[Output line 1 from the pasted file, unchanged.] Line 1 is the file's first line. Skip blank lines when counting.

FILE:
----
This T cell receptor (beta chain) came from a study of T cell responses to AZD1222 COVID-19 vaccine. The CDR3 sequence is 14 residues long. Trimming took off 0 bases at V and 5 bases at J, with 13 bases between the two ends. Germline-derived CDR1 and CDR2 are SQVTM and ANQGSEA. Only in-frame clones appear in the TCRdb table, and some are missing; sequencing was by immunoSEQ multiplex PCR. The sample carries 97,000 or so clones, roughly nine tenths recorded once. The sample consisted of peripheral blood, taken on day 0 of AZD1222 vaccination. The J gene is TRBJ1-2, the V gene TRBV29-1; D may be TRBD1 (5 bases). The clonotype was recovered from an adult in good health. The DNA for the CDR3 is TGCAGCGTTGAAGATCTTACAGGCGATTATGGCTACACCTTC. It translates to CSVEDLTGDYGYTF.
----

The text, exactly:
This T cell receptor (beta chain) came from a study of T cell responses to AZD1222 COVID-19 vaccine. The CDR3 sequence is 14 residues long. Trimming took off 0 bases at V and 5 bases at J, with 13 bases between the two ends. Germline-derived CDR1 and CDR2 are SQVTM and ANQGSEA. Only in-frame clones appear in the TCRdb table, and some are missing; sequencing was by immunoSEQ multiplex PCR. The sample carries 97,000 or so clones, roughly nine tenths recorded once. The sample consisted of peripheral blood, taken on day 0 of AZD1222 vaccination. The J gene is TRBJ1-2, the V gene TRBV29-1; D may be TRBD1 (5 bases). The clonotype was recovered from an adult in good health. The DNA for the CDR3 is TGCAGCGTTGAAGATCTTACAGGCGATTATGGCTACACCTTC. It translates to CSVEDLTGDYGYTF.